Molly Arnette is very good at keeping secrets. She lives in San Diego with a husband she adores, and they are trying to adopt a baby because they can’t have a child on their own. But the process of adoption brings to light many questions about Molly’s past and her family—the family she left behind in North Carolina twenty years before. The mother she says is dead but who is very much alive. The father she adored and whose death sent her running from the small community of Morrison’s Ridge. Her own birth mother whose mysterious presence in her family raised so many issues that came to a head. The summer of twenty years ago changed everything for Molly and as the past weaves together with the present story, Molly discovers that she learned to lie in the very family that taught her about pretending. If she learns the truth about her beloved father’s death, can she find peace in the present to claim the life she really wants?

Review:

I actually picked up this book on a whim during one of my weekly visits to the library. I mostly read YA books, but something about the summary just told me to take it home. The first few chapters were kind of slow for me. It was a good beginning, but it didn’t quite hook me in. But once I got a little further, I couldn’t put it down.

First of all, I loved the flashback story taking place twenty years ago; which was the 90’s. Talk of Johnny Depp, New Kids on the Block and Doc Martens were the definition of nostalgic. It told a very real story of a young teen trying to find herself and trying new things while in a close-knit family. The topic of peer pressure was strong throughout the characters past; something a lot of people, especially young girls can relate to.

Another thing I could relate to was the story of Mollys’ father. He has M.S, which is a disease my own mother has. Reading Molly’s point of view was like seeing my own experiences in print. Having a parent slowly deteriorate in front of you is painful, confusing and at time maddening. She has to come to terms with her fathers death and it forced me to think about my mothers death in the future.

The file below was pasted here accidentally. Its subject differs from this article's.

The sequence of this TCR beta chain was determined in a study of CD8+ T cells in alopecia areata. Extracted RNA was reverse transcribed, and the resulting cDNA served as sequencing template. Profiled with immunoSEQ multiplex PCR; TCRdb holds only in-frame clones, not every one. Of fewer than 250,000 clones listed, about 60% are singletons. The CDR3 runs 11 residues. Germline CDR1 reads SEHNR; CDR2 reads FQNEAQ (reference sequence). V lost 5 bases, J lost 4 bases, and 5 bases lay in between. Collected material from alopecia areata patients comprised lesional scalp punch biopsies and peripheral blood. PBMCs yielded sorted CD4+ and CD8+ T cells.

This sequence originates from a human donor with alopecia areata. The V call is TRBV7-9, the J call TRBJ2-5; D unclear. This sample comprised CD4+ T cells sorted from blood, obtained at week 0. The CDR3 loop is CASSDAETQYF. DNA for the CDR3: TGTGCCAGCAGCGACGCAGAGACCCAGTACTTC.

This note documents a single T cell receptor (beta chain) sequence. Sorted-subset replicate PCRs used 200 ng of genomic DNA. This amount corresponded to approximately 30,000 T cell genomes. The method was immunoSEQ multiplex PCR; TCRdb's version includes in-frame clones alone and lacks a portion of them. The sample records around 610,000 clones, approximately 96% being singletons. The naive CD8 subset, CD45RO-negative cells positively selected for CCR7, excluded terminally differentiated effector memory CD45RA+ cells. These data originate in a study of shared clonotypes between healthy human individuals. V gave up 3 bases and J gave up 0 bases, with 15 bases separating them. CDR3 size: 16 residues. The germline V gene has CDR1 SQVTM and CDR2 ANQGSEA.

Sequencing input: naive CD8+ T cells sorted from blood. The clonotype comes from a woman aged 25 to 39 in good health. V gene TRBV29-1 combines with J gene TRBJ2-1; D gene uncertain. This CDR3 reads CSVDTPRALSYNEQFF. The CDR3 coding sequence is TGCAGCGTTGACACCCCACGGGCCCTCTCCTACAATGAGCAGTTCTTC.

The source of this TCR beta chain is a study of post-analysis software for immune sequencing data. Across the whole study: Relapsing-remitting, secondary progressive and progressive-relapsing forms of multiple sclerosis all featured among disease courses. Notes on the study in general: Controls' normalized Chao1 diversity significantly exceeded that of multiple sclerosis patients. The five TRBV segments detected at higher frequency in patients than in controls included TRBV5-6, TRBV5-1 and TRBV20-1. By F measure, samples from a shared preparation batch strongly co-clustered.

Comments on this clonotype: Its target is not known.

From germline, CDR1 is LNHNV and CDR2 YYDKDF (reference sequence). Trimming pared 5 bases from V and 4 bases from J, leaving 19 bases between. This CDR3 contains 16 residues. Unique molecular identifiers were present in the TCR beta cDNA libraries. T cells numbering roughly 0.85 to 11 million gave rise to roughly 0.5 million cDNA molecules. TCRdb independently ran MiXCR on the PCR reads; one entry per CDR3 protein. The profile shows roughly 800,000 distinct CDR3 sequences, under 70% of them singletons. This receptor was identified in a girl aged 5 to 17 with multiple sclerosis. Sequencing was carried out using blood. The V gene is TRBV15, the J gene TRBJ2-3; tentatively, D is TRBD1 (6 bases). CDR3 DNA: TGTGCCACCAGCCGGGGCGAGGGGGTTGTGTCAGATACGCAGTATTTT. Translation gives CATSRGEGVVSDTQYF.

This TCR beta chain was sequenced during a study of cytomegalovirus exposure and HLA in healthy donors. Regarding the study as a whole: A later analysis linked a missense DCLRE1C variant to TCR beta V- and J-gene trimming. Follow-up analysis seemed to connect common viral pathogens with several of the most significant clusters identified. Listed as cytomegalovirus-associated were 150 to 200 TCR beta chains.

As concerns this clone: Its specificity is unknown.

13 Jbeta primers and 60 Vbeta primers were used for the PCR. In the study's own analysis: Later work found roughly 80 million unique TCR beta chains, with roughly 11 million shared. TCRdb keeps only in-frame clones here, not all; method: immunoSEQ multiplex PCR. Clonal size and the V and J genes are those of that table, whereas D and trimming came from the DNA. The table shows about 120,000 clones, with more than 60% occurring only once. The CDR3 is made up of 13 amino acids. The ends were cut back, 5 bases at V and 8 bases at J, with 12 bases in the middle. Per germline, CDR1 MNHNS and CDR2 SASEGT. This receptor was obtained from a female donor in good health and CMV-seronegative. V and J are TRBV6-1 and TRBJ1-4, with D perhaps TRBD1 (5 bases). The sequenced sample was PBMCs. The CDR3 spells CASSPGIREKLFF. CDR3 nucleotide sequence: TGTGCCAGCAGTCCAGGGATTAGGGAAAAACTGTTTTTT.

Something I wasn’t able to relate to was Molly and her husbands struggle with fertility and adoption. I, myself, have not had to deal with this, but I was intrigued with their story. It showed me a whole new world of what it is like to become parents. It showcased the real fears women, and couples, have before, during and after adoption.

I highly recommend this book. It’s a solid paced book that keeps the reader engaged and having real feelings; up and down.

5/5

The Rising by Heather Graham and Jon Land

Young Adult Genre400 pages
Published in 2017 by Tor Books

Goodreads Summary:

Twenty-four hours. That’s all it takes for the lives of two young people to be changed forever.

Alex Chin has the world on a plate. A football hero and homecoming king with plenty of scholarship offers, his future looks bright. His tutor, Samantha Dixon, is preparing to graduate high school at the top of her class. She plans to turn her NASA internship into a career. When a football accident lands Alex in the hospital, his world is turned upside down. His doctor is murdered. Then, his parents. Death seems to follow him wherever he goes, and now it’s after him.

Alex flees. He tells Samantha not to follow, but she became involved the moment she walked through his door and found Mr. and Mrs. Chin as they lay dying in their home. She cannot abandon the young man she loves. The two race desperately to stay ahead of Alex’s attackers long enough to figure out why they are hunting him in the first place. The answer lies with a secret buried deep in his past, a secret his parents died to protect. Alex always knew he was adopted, but he never knew the real reason his birth parents abandoned him. He never knew where he truly came from. Until now.

Review:

I just finished this book last night. Now, normally, I can finish a book in a night; maybe two if I started late at night or if it’s super long. But with The Rising, I bumped into a few problems which made it a bit difficult to read. It took me three days to get through it.

I’m trying to figure out how to best review this book, but I’m having a really hard time.

I guess I should get it out of the way and just admit that yes, I did like it. The beginning was a bit slow for my taste. Most of it was consumed with the play by play of a football game, and I feel like it wasn’t really necessary. But my problem lies in the fact that at times I did get a little bored and overwhelmed by all the information given.

This could be because I’m not a big Sci-Fi reader. It’s actually kind of rare of me to read a book from that genre. But I have done it, and I have enjoyed those books. For me, with The Rising, it was just too scientific for my non-scientific brain to follow at times. There were some chapters that just revolved around talking about space, particularly wormholes, which I really have no clue about.

Don’t get me wrong, it was interesting. I often found myself rereading paragraphs just to try to follow what was being explained, but for the most part I did end up understanding.

Please, don’t let this discourage you from reading it, though! Despite the heavy duty science talk, there’s adventure and suspense found in the book. And great characters! The characters themselves was probably my favorite thing while reading The Rising. Let me just say, I loved Dr. Donati. He’s what you would expect from any “crazy scientist”, but I enjoyed his personality.